We’ve made our snarky two-cent comments, not just to why the Kraft Fight Hunger Bowl seems a bit odd in the already strange-labeled college bowl season (and why is it the day before the national championship game again?), but also thrown in plenty of spare change in the true fight against hunger that exists in America.
That said, we thought it was appropriate to run this story in collection with Sunday’s Nevada-Boston College contest (a game that USC played in last year, and the Pac-10 actually has first dibs on but it didn’t have enough bowl-eligible teams this season):
The Associated Press
Sure, the folks at Kraft Foods Inc. want you to pile their Ritz crackers with cheese, pass the Planters nuts and polish off a bag of Oreos while watching any of early three dozen college football bowl games this holiday season.
But by the time the Kraft Fight Hunger Bowl rolls around on Sunday, they’re aiming to tie a bowl game to a specific social cause to help fill millions of empty stomachs — as well s seats at AT&T Park in San Francisco, where No. 13 Nevada will play Boston College.
“We’re the only bowl named after a cause. We are very proud of that,” said Gary Cavalli, co-founder and executive director of the game. It started in San Francisco in 2002 as the Diamond Walnut San Francisco Bowl before becoming the Emerald Bowl.
From the Humanitarian Bowl in Idaho to the Sugar Bowl in New Orleans, most bowls have a charitable component. Cavalli said the difference is that no specific cause is identified.
The East-West Shrine Game, to be played Jan. 22 in Orlando, has raised money since 1925 for Shriners Hospitals for Children. Cavalli called it an all-star game rather than a bowl game.
“Part of our mission is to generate 20 million meals for hungry people throughout the United States,” Cavalli said. “It’s an opportunity for all of us to do some good while we are having a football game.”
Besides raising awareness, the bowl is donating a meal to a food bank for every ticket sold. That’s part of Kraft’s Huddle to Fight Hunger program, in conjunction with Feeding America — a nonprofit network of more than 200 food banks that fed more than 37 million people last year.
“We didn’t want to just be a marketing platform for the Fight Hunger initiative, we wanted to get involved in it,” Cavalli said.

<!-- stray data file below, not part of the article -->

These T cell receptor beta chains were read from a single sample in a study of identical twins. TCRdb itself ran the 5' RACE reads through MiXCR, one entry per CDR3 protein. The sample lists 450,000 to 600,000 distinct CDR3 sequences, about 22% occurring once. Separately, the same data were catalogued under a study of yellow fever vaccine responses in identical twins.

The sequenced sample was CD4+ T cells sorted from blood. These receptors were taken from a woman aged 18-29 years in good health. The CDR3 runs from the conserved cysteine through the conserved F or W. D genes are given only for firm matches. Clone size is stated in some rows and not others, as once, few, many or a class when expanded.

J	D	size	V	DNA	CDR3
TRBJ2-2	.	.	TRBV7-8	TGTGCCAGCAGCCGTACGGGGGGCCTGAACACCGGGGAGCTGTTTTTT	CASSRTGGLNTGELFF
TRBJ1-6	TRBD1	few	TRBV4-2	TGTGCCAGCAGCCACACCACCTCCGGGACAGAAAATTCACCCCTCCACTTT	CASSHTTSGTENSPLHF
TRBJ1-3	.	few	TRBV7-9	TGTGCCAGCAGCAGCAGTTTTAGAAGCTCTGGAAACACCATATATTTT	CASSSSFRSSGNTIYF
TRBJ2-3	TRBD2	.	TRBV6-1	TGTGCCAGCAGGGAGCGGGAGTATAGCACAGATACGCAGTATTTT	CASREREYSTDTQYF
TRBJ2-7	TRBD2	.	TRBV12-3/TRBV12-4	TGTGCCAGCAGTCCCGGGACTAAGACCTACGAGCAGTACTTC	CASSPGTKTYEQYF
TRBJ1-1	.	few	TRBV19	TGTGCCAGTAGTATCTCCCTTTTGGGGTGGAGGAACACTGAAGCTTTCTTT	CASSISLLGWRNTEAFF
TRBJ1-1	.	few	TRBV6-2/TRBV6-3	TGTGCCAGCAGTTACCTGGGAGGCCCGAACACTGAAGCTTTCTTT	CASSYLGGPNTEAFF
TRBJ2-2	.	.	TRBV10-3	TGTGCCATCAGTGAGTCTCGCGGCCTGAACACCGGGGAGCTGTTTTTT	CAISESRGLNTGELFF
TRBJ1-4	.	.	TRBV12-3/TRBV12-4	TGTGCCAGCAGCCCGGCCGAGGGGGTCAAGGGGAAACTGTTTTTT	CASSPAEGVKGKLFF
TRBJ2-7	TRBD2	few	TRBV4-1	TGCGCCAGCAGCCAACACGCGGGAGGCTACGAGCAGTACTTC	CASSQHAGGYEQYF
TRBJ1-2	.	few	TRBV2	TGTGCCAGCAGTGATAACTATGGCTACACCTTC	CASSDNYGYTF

Cavalli said 15,359 meals — at a cost of four meals per $1 — will go to the Food Bank of Northern Nevada in recognition of the Nevada share of tickets that sold out last week.
Cherie Jamason, executive director of the Reno-based food bank, said the help couldn’t come at a better time in a state with 14.3 percent unemployment and one in five children living in poverty. Jamason said they’ve helped provide food to a record 153,000 people this year, almost half of them children.
“We are really pleased and thrilled about Kraft’s commitment,” Jamason said.
She said she’s been familiar with Kraft’s participation on Feeding America’s board of directors for more than 30 years.
The closest thing to matching what the Kraft Bowl is trying to accomplish might by the one and only Mercy Bowl played Thanksgiving Day in 1961 at the L.A. Coliseum. It came following an airplane crash in Ohio the year before that killed 22 people, including 16 members of the Cal Poly San Luis Obispo football team. More than 33,000 turned out to see Fresno State beat Bowling Green 36-6, and funds went to offset burial costs, pay medical expenses and set up an educational fund for the victims’ families and survivors.
As a post script:
== The Pac-10 has a contract through 2013 with the formerly named Emeral Bowl, which intends to match the conference’s No. 6 team against top teams from the Western Athletic Conference, Navy and Army.
Previous Bowl Games:
2009 — USC 24, Boston College 13
2008 — California 24, Miami 17
2007 — Oregon State 21, Maryland 14
2006 — Florida State 44, UCLA 27
2005 — Utah 38, Georgia Tech 10
2004 — Navy 34, New Mexico 19
2003 — Boston College 35, Colorado State 21
2002 — Virginia Tech 20, Air Force 13
== Hunger statistics, provided by the Kraft Hunger Bowl staff:
1 in 6 Americans and nearly 1 in 4 kids struggle with hunger.
49 million Americans and 16.7 million children are affected.
There are 27% more Americans struggling with hunger now, than 4 years ago.
Feeding America’s network of food banks feed 37 million Americans every year, including 14 million children and 3 million seniors.
For every $1 donated, Feeding America helps provide 7 meals to Americans facing hunger.
Kraft Foods’ new title sponsorship of the Fight Hunger Bowl is part of a three-year agreement with the San Francisco Bowl Game Association. With annual revenues of approximately $50 billion, Kraft Foods is the world’s second largest food company.